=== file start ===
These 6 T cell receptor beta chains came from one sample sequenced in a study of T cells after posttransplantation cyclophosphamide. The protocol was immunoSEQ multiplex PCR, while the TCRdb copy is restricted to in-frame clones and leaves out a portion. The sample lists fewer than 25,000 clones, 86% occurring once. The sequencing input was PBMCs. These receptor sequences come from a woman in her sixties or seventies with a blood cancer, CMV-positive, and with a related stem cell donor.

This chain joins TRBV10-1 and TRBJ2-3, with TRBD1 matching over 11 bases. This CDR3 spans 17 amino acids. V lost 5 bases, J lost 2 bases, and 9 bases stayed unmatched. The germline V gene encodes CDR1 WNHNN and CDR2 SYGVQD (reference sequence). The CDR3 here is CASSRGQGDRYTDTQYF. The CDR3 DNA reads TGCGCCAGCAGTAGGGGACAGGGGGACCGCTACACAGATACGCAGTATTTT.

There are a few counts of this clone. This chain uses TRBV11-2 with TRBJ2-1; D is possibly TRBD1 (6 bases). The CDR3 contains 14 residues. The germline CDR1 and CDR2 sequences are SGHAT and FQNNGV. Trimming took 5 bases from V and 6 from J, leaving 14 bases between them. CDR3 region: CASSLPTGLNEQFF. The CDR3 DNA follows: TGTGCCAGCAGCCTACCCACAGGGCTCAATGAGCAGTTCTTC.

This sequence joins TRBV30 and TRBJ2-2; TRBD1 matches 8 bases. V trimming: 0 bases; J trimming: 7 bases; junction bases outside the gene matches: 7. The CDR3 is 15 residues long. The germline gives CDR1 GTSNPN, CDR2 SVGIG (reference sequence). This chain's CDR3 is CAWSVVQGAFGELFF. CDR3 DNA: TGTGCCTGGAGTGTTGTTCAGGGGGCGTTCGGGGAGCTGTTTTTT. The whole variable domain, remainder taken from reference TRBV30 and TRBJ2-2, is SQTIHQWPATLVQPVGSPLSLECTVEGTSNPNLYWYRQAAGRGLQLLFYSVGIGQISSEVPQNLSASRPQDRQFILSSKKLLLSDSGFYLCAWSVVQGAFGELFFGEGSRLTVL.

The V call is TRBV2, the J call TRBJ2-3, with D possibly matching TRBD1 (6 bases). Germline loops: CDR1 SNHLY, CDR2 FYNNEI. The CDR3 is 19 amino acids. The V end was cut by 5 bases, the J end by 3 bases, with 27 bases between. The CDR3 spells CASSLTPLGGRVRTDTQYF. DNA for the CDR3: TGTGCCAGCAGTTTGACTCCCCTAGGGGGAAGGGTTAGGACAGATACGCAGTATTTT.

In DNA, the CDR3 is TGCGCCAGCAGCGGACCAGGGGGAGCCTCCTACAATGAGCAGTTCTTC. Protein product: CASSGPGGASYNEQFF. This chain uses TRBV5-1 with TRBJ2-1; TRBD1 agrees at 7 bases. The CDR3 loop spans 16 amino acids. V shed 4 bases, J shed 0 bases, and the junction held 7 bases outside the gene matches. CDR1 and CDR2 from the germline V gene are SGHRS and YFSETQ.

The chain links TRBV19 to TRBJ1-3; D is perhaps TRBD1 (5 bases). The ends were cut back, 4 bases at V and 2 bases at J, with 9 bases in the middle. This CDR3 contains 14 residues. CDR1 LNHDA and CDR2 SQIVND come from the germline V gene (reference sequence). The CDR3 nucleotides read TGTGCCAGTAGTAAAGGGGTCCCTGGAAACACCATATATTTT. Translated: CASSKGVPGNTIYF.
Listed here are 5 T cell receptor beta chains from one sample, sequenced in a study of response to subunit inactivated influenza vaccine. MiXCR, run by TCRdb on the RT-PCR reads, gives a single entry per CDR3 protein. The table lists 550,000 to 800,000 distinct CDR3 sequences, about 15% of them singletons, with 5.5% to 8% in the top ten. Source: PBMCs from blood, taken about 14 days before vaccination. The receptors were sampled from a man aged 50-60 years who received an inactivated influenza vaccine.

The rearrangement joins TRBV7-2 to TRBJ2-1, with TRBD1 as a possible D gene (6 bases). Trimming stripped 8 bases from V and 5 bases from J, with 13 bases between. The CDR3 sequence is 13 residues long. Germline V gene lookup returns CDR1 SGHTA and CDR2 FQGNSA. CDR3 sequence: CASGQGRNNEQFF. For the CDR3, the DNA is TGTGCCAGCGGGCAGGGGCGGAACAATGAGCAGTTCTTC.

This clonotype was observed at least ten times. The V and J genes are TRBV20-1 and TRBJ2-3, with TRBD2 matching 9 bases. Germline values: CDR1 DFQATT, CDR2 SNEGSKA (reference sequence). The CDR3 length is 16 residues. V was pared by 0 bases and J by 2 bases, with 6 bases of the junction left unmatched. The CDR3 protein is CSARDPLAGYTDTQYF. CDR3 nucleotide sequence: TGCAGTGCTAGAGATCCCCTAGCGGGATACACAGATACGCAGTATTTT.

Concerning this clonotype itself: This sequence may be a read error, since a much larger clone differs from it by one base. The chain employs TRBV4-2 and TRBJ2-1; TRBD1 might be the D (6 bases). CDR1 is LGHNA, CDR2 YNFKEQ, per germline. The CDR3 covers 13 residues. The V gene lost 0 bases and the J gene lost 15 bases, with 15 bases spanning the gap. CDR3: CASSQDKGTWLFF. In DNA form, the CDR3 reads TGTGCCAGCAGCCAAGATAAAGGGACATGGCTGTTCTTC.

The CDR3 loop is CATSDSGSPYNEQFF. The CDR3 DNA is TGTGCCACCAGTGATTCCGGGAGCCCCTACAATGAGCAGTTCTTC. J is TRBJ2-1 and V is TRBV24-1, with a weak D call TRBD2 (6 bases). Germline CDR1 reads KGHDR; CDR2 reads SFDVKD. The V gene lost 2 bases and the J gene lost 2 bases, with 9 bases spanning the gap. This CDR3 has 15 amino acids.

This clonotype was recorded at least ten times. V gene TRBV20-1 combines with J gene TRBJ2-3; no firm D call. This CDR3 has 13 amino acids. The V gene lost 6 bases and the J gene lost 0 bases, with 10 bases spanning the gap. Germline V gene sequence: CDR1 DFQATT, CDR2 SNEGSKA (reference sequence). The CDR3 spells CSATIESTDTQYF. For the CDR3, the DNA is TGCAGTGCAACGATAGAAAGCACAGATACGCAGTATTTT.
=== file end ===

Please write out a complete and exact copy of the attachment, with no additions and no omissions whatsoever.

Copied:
These 6 T cell receptor beta chains came from one sample sequenced in a study of T cells after posttransplantation cyclophosphamide. The protocol was immunoSEQ multiplex PCR, while the TCRdb copy is restricted to in-frame clones and leaves out a portion. The sample lists fewer than 25,000 clones, 86% occurring once. The sequencing input was PBMCs. These receptor sequences come from a woman in her sixties or seventies with a blood cancer, CMV-positive, and with a related stem cell donor.

This chain joins TRBV10-1 and TRBJ2-3, with TRBD1 matching over 11 bases. This CDR3 spans 17 amino acids. V lost 5 bases, J lost 2 bases, and 9 bases stayed unmatched. The germline V gene encodes CDR1 WNHNN and CDR2 SYGVQD (reference sequence). The CDR3 here is CASSRGQGDRYTDTQYF. The CDR3 DNA reads TGCGCCAGCAGTAGGGGACAGGGGGACCGCTACACAGATACGCAGTATTTT.

There are a few counts of this clone. This chain uses TRBV11-2 with TRBJ2-1; D is possibly TRBD1 (6 bases). The CDR3 contains 14 residues. The germline CDR1 and CDR2 sequences are SGHAT and FQNNGV. Trimming took 5 bases from V and 6 from J, leaving 14 bases between them. CDR3 region: CASSLPTGLNEQFF. The CDR3 DNA follows: TGTGCCAGCAGCCTACCCACAGGGCTCAATGAGCAGTTCTTC.

This sequence joins TRBV30 and TRBJ2-2; TRBD1 matches 8 bases. V trimming: 0 bases; J trimming: 7 bases; junction bases outside the gene matches: 7. The CDR3 is 15 residues long. The germline gives CDR1 GTSNPN, CDR2 SVGIG (reference sequence). This chain's CDR3 is CAWSVVQGAFGELFF. CDR3 DNA: TGTGCCTGGAGTGTTGTTCAGGGGGCGTTCGGGGAGCTGTTTTTT. The whole variable domain, remainder taken from reference TRBV30 and TRBJ2-2, is SQTIHQWPATLVQPVGSPLSLECTVEGTSNPNLYWYRQAAGRGLQLLFYSVGIGQISSEVPQNLSASRPQDRQFILSSKKLLLSDSGFYLCAWSVVQGAFGELFFGEGSRLTVL.

The V call is TRBV2, the J call TRBJ2-3, with D possibly matching TRBD1 (6 bases). Germline loops: CDR1 SNHLY, CDR2 FYNNEI. The CDR3 is 19 amino acids. The V end was cut by 5 bases, the J end by 3 bases, with 27 bases between. The CDR3 spells CASSLTPLGGRVRTDTQYF. DNA for the CDR3: TGTGCCAGCAGTTTGACTCCCCTAGGGGGAAGGGTTAGGACAGATACGCAGTATTTT.

In DNA, the CDR3 is TGCGCCAGCAGCGGACCAGGGGGAGCCTCCTACAATGAGCAGTTCTTC. Protein product: CASSGPGGASYNEQFF. This chain uses TRBV5-1 with TRBJ2-1; TRBD1 agrees at 7 bases. The CDR3 loop spans 16 amino acids. V shed 4 bases, J shed 0 bases, and the junction held 7 bases outside the gene matches. CDR1 and CDR2 from the germline V gene are SGHRS and YFSETQ.

The chain links TRBV19 to TRBJ1-3; D is perhaps TRBD1 (5 bases). The ends were cut back, 4 bases at V and 2 bases at J, with 9 bases in the middle. This CDR3 contains 14 residues. CDR1 LNHDA and CDR2 SQIVND come from the germline V gene (reference sequence). The CDR3 nucleotides read TGTGCCAGTAGTAAAGGGGTCCCTGGAAACACCATATATTTT. Translated: CASSKGVPGNTIYF.
Listed here are 5 T cell receptor beta chains from one sample, sequenced in a study of response to subunit inactivated influenza vaccine. MiXCR, run by TCRdb on the RT-PCR reads, gives a single entry per CDR3 protein. The table lists 550,000 to 800,000 distinct CDR3 sequences, about 15% of them singletons, with 5.5% to 8% in the top ten. Source: PBMCs from blood, taken about 14 days before vaccination. The receptors were sampled from a man aged 50-60 years who received an inactivated influenza vaccine.

The rearrangement joins TRBV7-2 to TRBJ2-1, with TRBD1 as a possible D gene (6 bases). Trimming stripped 8 bases from V and 5 bases from J, with 13 bases between. The CDR3 sequence is 13 residues long. Germline V gene lookup returns CDR1 SGHTA and CDR2 FQGNSA. CDR3 sequence: CASGQGRNNEQFF. For the CDR3, the DNA is TGTGCCAGCGGGCAGGGGCGGAACAATGAGCAGTTCTTC.

This clonotype was observed at least ten times. The V and J genes are TRBV20-1 and TRBJ2-3, with TRBD2 matching 9 bases. Germline values: CDR1 DFQATT, CDR2 SNEGSKA (reference sequence). The CDR3 length is 16 residues. V was pared by 0 bases and J by 2 bases, with 6 bases of the junction left unmatched. The CDR3 protein is CSARDPLAGYTDTQYF. CDR3 nucleotide sequence: TGCAGTGCTAGAGATCCCCTAGCGGGATACACAGATACGCAGTATTTT.

Concerning this clonotype itself: This sequence may be a read error, since a much larger clone differs from it by one base. The chain employs TRBV4-2 and TRBJ2-1; TRBD1 might be the D (6 bases). CDR1 is LGHNA, CDR2 YNFKEQ, per germline. The CDR3 covers 13 residues. The V gene lost 0 bases and the J gene lost 15 bases, with 15 bases spanning the gap. CDR3: CASSQDKGTWLFF. In DNA form, the CDR3 reads TGTGCCAGCAGCCAAGATAAAGGGACATGGCTGTTCTTC.

The CDR3 loop is CATSDSGSPYNEQFF. The CDR3 DNA is TGTGCCACCAGTGATTCCGGGAGCCCCTACAATGAGCAGTTCTTC. J is TRBJ2-1 and V is TRBV24-1, with a weak D call TRBD2 (6 bases). Germline CDR1 reads KGHDR; CDR2 reads SFDVKD. The V gene lost 2 bases and the J gene lost 2 bases, with 9 bases spanning the gap. This CDR3 has 15 amino acids.

This clonotype was recorded at least ten times. V gene TRBV20-1 combines with J gene TRBJ2-3; no firm D call. This CDR3 has 13 amino acids. The V gene lost 6 bases and the J gene lost 0 bases, with 10 bases spanning the gap. Germline V gene sequence: CDR1 DFQATT, CDR2 SNEGSKA (reference sequence). The CDR3 spells CSATIESTDTQYF. For the CDR3, the DNA is TGCAGTGCAACGATAGAAAGCACAGATACGCAGTATTTT.